= 113) and collected in South Dakota and Nebraska from October to December following the 2012 EHD outbreak [50
= 89). All sera had previously been tested for BTV and EHDV antibody either by AGID or cELISA.
2.4. Fluorescent Microsphere Immunoassay (FMIA)
For the assays, approximately 500 whole-virus antigen-conjugated beads per virus, suspended in 100 µL PBS-TFN, were placed in each well of an opaque 96-well round bottom plate (Corning Costar). Serum samples were diluted 1:100 in PBST, 100 µL were added to each well, the plate was sealed with Axygen foil sealing tape (Corning) and incubated at room temperature with gentle shaking for 1 h. Beads were then washed three times using a Bio-Tek ELx405 (Bio-Tek, Winooski, VT, USA) 96-well magnetic plate washer. Briefly, plates were placed on the magnet for 3 min, foil tape was removed, liquid was aspirated, 100 µL of PBST was delivered into each well, shaken for 1 min, placed on the magnet for 3 min, and liquid aspirated. Rabbit anti-bovine IgG secondary antibody conjugated with biotin (Abcam 13767, Abcam Cambridge, UK) was added to each well (100 µL) at a dilution of 1:2500 in PBST. Plates were sealed and incubated at room temperature with gentle shaking for 45 min, then washed twice as above. Next, 100 µL of streptavidin conjugated to R-Phycoerythrin (SAPE) (Invitrogen, Hampton, NH, USA) was added to each well at a dilution of 1:200 (0.05 mg/mL) in PBST. Plates were covered and incubated at room temperature with gentle shaking for 30 min. Plates were washed twice as above, beads were resuspended in 100 µL PBST and analyzed on a Bio-Plex MagPix (Bio-Rad, Hercules, CA, USA and Luminex Corporation, Austin, TX, USA) as per manufacturer’s instructions. A minimum of 100 microbeads per set were read and an MFI value was obtained for each bead set per well.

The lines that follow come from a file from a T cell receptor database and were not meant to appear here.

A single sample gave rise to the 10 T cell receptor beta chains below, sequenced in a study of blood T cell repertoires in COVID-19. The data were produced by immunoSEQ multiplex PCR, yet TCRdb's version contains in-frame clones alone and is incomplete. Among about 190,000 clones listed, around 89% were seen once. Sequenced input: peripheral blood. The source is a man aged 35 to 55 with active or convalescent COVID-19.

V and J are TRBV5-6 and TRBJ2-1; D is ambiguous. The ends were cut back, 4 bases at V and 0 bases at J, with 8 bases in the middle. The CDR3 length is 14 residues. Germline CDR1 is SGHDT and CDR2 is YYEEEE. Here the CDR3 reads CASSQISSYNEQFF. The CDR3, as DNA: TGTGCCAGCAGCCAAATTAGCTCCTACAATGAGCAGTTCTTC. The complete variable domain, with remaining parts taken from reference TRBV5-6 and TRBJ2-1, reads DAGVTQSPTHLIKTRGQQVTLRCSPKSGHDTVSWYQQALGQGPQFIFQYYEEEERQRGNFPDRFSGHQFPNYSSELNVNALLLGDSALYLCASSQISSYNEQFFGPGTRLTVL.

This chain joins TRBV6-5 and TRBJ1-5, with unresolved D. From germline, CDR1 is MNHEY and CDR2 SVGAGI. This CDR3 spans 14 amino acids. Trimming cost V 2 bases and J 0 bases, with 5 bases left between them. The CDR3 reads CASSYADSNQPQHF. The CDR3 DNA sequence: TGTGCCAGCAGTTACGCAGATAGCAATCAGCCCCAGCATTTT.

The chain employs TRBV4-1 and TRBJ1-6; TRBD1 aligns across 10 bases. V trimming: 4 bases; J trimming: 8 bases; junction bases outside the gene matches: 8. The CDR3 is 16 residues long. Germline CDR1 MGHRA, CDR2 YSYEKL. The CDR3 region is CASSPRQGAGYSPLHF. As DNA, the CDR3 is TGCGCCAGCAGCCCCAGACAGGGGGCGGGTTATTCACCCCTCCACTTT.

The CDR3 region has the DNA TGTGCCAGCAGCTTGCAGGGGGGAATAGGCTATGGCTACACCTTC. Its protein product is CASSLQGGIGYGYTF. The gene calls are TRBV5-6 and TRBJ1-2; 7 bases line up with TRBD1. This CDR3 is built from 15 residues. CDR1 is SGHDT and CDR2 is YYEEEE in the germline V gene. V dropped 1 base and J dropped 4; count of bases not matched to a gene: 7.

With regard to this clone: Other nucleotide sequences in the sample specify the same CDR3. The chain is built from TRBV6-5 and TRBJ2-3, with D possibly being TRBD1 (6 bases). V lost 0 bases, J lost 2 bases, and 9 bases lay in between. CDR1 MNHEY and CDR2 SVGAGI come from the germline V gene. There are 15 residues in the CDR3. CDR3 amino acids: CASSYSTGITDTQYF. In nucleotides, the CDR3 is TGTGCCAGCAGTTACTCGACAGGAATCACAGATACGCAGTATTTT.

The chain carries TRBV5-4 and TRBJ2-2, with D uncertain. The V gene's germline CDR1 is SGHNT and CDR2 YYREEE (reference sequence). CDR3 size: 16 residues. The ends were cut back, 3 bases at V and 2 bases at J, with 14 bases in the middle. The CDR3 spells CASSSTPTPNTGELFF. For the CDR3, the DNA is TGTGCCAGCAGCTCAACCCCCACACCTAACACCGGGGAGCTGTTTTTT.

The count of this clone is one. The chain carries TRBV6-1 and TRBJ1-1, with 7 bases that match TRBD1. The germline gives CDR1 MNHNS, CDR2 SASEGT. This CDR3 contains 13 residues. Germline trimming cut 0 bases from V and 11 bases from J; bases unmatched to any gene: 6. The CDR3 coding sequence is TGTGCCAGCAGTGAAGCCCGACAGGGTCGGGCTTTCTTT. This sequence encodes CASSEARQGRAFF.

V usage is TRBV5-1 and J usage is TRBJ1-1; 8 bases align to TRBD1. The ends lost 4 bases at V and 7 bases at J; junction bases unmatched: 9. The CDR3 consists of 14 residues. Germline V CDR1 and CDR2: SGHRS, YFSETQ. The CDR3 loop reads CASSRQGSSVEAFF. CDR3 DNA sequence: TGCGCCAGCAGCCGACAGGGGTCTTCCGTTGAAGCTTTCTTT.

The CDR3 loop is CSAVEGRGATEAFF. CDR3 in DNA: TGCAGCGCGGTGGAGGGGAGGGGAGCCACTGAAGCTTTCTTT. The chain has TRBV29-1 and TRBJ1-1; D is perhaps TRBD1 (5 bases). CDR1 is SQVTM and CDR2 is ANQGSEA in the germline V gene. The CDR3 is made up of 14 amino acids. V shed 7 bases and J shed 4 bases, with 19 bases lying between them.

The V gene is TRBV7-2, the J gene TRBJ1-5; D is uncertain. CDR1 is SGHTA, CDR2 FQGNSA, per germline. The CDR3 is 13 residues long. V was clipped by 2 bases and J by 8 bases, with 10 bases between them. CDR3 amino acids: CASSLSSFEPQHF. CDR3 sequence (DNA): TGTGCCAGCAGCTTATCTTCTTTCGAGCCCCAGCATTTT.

Results were collected with Bio-Rad MP Manager software (Bio-Rad) and initially analyzed with Bio-Plex Manager 6.1 software (Bio-Rad). GraphPad Prism software version 9.1.0 (GraphPad Software, Inc., La Jolla, CA, USA) was used to analyze single-analyte and duplex data via an ordinary one-way ANOVA with a Dunnett’s multiple comparisons test (p
< 0.05) to determine statistical differences. To allow the comparison of data acquired between plates to known previous serological data and statistical analysis via receiver operating characteristic (ROC), the average MFI values from each target microbead set per sample were converted to sample value/positive value (S/P) ratios utilizing the following calculation:
MedCalc statistical software version 19.7.4 (MedCalc Software, Ltd., Ostend, Belgium) was used to determine specificity and sensitivity via ROC analysis followed by a Youden’s Index (J statistic) to rate the performance of the assay and inform cutoff values within the sera tested.
As a diagnostic comparison, commercially available, virus-specific, cELISA kits were used to test both experimental and field-collected sera in technical duplicates. The EHDV cELISA from Innovative Diagnostics (ID Vet, Grabels, France) and the BTV cELISA from IDEXX (Montpellier, France) were used according to manufacturer instructions. Field-collected sera, as well as positive and negative controls, were tested and read on a Synergy H4 Bio-Tek microtiter plate reader (Bio-Tek, Winooski, VT, USA) at 450 nm. Data collected were analyzed by Graph Pad Prism software for an ROC curve to determine positive and negative values.
2.6. Western Blots